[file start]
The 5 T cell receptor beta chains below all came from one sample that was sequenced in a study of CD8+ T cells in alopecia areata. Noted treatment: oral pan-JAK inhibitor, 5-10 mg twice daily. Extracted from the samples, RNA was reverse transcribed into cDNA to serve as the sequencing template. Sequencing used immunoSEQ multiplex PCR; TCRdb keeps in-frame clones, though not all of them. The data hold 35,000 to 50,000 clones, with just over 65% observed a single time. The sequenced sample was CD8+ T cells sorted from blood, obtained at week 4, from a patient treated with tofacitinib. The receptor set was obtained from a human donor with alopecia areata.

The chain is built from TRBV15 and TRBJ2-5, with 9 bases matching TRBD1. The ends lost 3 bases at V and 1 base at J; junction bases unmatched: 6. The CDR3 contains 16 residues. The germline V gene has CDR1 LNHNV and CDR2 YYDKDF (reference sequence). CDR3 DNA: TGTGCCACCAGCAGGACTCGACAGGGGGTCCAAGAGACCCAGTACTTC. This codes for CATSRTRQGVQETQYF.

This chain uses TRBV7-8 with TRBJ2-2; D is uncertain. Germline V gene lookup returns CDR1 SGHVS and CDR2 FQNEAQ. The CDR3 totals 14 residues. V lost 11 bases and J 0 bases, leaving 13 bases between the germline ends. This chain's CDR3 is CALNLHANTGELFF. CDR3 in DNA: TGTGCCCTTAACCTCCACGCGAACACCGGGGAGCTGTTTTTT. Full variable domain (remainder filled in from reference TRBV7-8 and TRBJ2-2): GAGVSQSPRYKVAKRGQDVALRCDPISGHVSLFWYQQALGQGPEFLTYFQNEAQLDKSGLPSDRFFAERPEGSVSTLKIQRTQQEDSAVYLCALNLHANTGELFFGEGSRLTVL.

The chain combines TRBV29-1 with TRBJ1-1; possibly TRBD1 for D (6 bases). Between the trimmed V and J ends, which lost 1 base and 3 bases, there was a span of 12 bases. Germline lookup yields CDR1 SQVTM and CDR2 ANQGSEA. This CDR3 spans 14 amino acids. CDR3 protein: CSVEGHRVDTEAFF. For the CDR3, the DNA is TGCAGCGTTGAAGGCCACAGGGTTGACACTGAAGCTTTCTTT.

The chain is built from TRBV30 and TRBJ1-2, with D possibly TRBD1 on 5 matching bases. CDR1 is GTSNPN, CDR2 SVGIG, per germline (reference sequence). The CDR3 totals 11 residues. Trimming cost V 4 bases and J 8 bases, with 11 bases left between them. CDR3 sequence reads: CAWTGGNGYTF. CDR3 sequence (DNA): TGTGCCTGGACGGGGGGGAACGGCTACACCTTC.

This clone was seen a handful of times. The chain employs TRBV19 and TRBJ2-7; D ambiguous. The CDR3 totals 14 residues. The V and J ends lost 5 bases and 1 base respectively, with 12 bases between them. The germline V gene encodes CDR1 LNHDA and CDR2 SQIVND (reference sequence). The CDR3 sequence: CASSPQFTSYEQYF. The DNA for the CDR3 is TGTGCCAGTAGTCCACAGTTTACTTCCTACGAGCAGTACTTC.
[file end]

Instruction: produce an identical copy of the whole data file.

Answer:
The 5 T cell receptor beta chains below all came from one sample that was sequenced in a study of CD8+ T cells in alopecia areata. Noted treatment: oral pan-JAK inhibitor, 5-10 mg twice daily. Extracted from the samples, RNA was reverse transcribed into cDNA to serve as the sequencing template. Sequencing used immunoSEQ multiplex PCR; TCRdb keeps in-frame clones, though not all of them. The data hold 35,000 to 50,000 clones, with just over 65% observed a single time. The sequenced sample was CD8+ T cells sorted from blood, obtained at week 4, from a patient treated with tofacitinib. The receptor set was obtained from a human donor with alopecia areata.

The chain is built from TRBV15 and TRBJ2-5, with 9 bases matching TRBD1. The ends lost 3 bases at V and 1 base at J; junction bases unmatched: 6. The CDR3 contains 16 residues. The germline V gene has CDR1 LNHNV and CDR2 YYDKDF (reference sequence). CDR3 DNA: TGTGCCACCAGCAGGACTCGACAGGGGGTCCAAGAGACCCAGTACTTC. This codes for CATSRTRQGVQETQYF.

This chain uses TRBV7-8 with TRBJ2-2; D is uncertain. Germline V gene lookup returns CDR1 SGHVS and CDR2 FQNEAQ. The CDR3 totals 14 residues. V lost 11 bases and J 0 bases, leaving 13 bases between the germline ends. This chain's CDR3 is CALNLHANTGELFF. CDR3 in DNA: TGTGCCCTTAACCTCCACGCGAACACCGGGGAGCTGTTTTTT. Full variable domain (remainder filled in from reference TRBV7-8 and TRBJ2-2): GAGVSQSPRYKVAKRGQDVALRCDPISGHVSLFWYQQALGQGPEFLTYFQNEAQLDKSGLPSDRFFAERPEGSVSTLKIQRTQQEDSAVYLCALNLHANTGELFFGEGSRLTVL.

The chain combines TRBV29-1 with TRBJ1-1; possibly TRBD1 for D (6 bases). Between the trimmed V and J ends, which lost 1 base and 3 bases, there was a span of 12 bases. Germline lookup yields CDR1 SQVTM and CDR2 ANQGSEA. This CDR3 spans 14 amino acids. CDR3 protein: CSVEGHRVDTEAFF. For the CDR3, the DNA is TGCAGCGTTGAAGGCCACAGGGTTGACACTGAAGCTTTCTTT.

The chain is built from TRBV30 and TRBJ1-2, with D possibly TRBD1 on 5 matching bases. CDR1 is GTSNPN, CDR2 SVGIG, per germline (reference sequence). The CDR3 totals 11 residues. Trimming cost V 4 bases and J 8 bases, with 11 bases left between them. CDR3 sequence reads: CAWTGGNGYTF. CDR3 sequence (DNA): TGTGCCTGGACGGGGGGGAACGGCTACACCTTC.

This clone was seen a handful of times. The chain employs TRBV19 and TRBJ2-7; D ambiguous. The CDR3 totals 14 residues. The V and J ends lost 5 bases and 1 base respectively, with 12 bases between them. The germline V gene encodes CDR1 LNHDA and CDR2 SQIVND (reference sequence). The CDR3 sequence: CASSPQFTSYEQYF. The DNA for the CDR3 is TGTGCCAGTAGTCCACAGTTTACTTCCTACGAGCAGTACTTC.